How can I repair a broken, jammed or tangled video tape?

Tangle (photo by recursion_see_recursion - CC-BY)

Tangle (photo by recursion_see_recursion - CC-BY)

VHS videotapes are somewhat delicate, and video cassette recorders are complex mechanical devices. To play the tape they extract it from the cassette and wrap it around a rapidly rotating head. No wonder a tape occasionally gets jammed. First you need to get the tape out of the machine, then you need to make it playable again.

Sometimes there’s only a small loop of tape stuck in the machine, which can be gently teased out. More likely the tape is wrapped around part of the mechanism and you’ll need to remove the faceplate or top cover of the switched-off VCR to get to the tape. This will probably involve a combination of unscrewing some screws and pressing some plastic parts in the right places to make them “unclip”.

If at all possible, don’t touch the tape because finger oils will lead to later decay of the tape. Clean cotton gloves would be ideal. You will be discarding any crumpled or tangled parts of the tape, so you can handle those while extracting the tape from the machine. Once it is all removed, reassemble your machine.

Now you must choose between attempting a repair yourself, or having the repair done professionally. Professionals naturally recommend using a professional repair service, and warn that a poor repair can easily damage the rotating head on your VCR, making it unusable.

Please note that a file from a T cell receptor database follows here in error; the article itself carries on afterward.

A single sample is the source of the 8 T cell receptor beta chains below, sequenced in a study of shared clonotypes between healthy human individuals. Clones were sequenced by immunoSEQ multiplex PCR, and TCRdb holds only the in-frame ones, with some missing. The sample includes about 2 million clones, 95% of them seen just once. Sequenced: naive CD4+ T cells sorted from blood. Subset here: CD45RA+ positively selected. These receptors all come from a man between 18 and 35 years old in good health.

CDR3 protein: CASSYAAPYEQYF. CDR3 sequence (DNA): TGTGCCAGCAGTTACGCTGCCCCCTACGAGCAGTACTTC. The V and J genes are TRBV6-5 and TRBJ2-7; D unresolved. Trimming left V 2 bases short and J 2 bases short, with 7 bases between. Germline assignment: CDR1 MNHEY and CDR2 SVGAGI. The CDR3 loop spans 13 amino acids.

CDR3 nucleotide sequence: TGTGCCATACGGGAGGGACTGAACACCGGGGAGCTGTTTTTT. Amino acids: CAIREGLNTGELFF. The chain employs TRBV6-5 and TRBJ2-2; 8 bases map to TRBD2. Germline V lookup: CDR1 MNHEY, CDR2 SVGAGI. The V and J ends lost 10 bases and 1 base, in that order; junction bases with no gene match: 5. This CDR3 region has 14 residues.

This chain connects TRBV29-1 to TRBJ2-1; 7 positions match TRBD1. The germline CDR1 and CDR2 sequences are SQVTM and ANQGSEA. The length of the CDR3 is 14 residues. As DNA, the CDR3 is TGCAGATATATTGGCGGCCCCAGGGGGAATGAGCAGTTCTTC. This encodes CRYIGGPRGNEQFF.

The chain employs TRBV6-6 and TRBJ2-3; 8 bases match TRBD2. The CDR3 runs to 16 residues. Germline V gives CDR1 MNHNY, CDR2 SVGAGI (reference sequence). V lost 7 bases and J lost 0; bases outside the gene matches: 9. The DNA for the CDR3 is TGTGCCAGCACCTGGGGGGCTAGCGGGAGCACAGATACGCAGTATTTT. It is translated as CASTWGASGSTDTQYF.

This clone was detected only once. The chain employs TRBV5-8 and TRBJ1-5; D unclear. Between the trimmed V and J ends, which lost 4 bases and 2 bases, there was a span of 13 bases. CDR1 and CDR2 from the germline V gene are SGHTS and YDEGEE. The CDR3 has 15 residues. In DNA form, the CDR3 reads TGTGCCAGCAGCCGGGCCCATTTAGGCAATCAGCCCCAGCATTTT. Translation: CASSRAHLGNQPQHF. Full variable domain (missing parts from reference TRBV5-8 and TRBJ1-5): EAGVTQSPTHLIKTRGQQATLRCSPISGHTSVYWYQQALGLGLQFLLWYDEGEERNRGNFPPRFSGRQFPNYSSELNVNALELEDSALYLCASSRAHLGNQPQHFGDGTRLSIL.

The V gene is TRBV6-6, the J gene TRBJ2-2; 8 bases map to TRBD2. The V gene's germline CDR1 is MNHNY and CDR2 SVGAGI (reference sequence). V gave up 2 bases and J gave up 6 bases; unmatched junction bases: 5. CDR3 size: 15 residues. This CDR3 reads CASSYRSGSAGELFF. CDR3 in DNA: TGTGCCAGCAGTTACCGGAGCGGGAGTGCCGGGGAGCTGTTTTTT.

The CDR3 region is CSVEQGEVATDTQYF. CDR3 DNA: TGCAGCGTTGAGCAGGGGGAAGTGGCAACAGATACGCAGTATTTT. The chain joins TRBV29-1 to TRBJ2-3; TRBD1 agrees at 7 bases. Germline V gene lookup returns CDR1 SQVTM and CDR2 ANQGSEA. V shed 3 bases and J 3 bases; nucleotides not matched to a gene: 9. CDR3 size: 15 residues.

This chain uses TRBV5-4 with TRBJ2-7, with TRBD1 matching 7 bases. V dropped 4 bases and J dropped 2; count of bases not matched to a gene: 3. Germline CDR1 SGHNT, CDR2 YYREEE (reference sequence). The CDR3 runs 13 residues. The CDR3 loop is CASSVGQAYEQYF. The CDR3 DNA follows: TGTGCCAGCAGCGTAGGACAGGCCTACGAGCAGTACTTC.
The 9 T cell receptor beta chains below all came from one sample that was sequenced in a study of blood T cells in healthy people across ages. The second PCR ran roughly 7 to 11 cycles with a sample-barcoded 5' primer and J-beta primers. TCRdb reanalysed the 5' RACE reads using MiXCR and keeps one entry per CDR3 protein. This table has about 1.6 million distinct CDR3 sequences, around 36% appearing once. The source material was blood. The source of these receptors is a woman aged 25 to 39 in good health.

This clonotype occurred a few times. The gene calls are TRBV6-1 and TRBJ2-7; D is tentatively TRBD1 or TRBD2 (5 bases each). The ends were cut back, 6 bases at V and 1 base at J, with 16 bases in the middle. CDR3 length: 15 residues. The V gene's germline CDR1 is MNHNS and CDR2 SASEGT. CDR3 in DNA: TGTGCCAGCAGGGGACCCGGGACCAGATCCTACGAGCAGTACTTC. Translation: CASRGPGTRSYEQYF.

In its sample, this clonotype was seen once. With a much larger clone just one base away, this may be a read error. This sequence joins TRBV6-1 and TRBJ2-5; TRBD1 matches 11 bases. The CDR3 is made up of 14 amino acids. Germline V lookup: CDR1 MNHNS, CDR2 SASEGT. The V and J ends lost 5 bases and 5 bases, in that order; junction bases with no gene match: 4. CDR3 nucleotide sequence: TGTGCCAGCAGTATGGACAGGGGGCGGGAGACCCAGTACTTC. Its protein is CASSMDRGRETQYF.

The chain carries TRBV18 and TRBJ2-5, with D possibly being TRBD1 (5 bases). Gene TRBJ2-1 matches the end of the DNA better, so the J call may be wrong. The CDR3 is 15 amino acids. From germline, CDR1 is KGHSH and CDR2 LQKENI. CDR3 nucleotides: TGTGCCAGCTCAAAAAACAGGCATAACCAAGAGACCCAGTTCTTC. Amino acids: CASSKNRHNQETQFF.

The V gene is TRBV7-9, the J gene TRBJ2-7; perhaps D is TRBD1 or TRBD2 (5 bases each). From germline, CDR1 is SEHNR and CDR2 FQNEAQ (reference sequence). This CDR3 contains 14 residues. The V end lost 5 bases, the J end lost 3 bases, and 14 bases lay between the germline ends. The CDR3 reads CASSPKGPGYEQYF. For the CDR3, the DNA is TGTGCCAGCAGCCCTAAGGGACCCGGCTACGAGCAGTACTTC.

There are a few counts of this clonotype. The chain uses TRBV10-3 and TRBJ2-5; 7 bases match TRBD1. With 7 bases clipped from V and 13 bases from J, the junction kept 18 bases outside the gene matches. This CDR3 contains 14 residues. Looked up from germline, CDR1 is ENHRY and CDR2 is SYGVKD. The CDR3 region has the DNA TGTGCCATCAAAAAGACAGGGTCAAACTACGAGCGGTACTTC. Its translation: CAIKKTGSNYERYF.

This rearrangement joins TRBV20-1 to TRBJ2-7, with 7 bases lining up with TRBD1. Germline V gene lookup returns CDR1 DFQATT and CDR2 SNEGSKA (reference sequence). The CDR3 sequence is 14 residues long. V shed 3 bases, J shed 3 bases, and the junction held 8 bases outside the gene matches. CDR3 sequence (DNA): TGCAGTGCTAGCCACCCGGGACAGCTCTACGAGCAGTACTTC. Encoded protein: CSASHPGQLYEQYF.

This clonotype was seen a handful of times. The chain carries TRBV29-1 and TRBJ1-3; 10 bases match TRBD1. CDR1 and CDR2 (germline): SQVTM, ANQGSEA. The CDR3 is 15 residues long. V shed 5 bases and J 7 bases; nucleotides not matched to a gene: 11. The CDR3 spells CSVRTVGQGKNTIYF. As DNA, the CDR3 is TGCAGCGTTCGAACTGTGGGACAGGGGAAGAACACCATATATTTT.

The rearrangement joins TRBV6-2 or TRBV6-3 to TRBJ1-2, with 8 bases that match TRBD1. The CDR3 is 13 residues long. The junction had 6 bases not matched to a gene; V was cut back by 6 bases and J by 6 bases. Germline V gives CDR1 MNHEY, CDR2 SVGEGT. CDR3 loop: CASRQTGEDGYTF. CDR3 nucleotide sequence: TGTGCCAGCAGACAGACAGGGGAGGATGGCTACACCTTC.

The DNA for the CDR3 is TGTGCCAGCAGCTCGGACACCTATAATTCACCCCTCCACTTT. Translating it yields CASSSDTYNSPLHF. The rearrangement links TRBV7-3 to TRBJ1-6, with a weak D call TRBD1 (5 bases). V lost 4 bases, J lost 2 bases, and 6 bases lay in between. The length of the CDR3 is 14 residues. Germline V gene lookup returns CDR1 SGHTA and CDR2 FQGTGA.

The general idea behind the repair is to cut out the damaged pieces of tape and join the free ends together, before carefully winding the loop of tape back into the cassette. If you attempt the repair yourself, you can use a tape splicer kit (which should come with gloves, screwdriver, splicing tape and instructions) or you can splice it yourself with sticky tape (scotch tape or sellotape).

The risk is that the stickiness from the tape will ooze onto the VCR heads, damaging them, so this repair technique can at best be considered for single use only, e.g. to enable you to transfer the contents of the tape to DVD.

If you are splicing it yourself, a more complicated but safer technique is to transfer one half of the now-cut tape into an empty cassette case (obtained by discarding the tape from a no-longer-needed VCR). This technique has the advantage that the splicing tape connects the tape directly to the cassette hubs, and the sticky tape is not drawn past the VCR heads. You will end up with two cassettes, each of which contains part of your tape. You should immediately transfer these to DVD.

If you would prefer to have your tape recovered commercially, there are many businesses that offer this service. Most of them operate on a “pay only if it can be fixed” basis, but claim that the vast majority of tapes are fixable (although of course you will lose any content that was on the chewed-up piece). Here are services from the USA and the UK, although we are unable to vouch for them and there are many others.

Note that it is not possible to recover the previous content from any part of a tape which has been recorded over.

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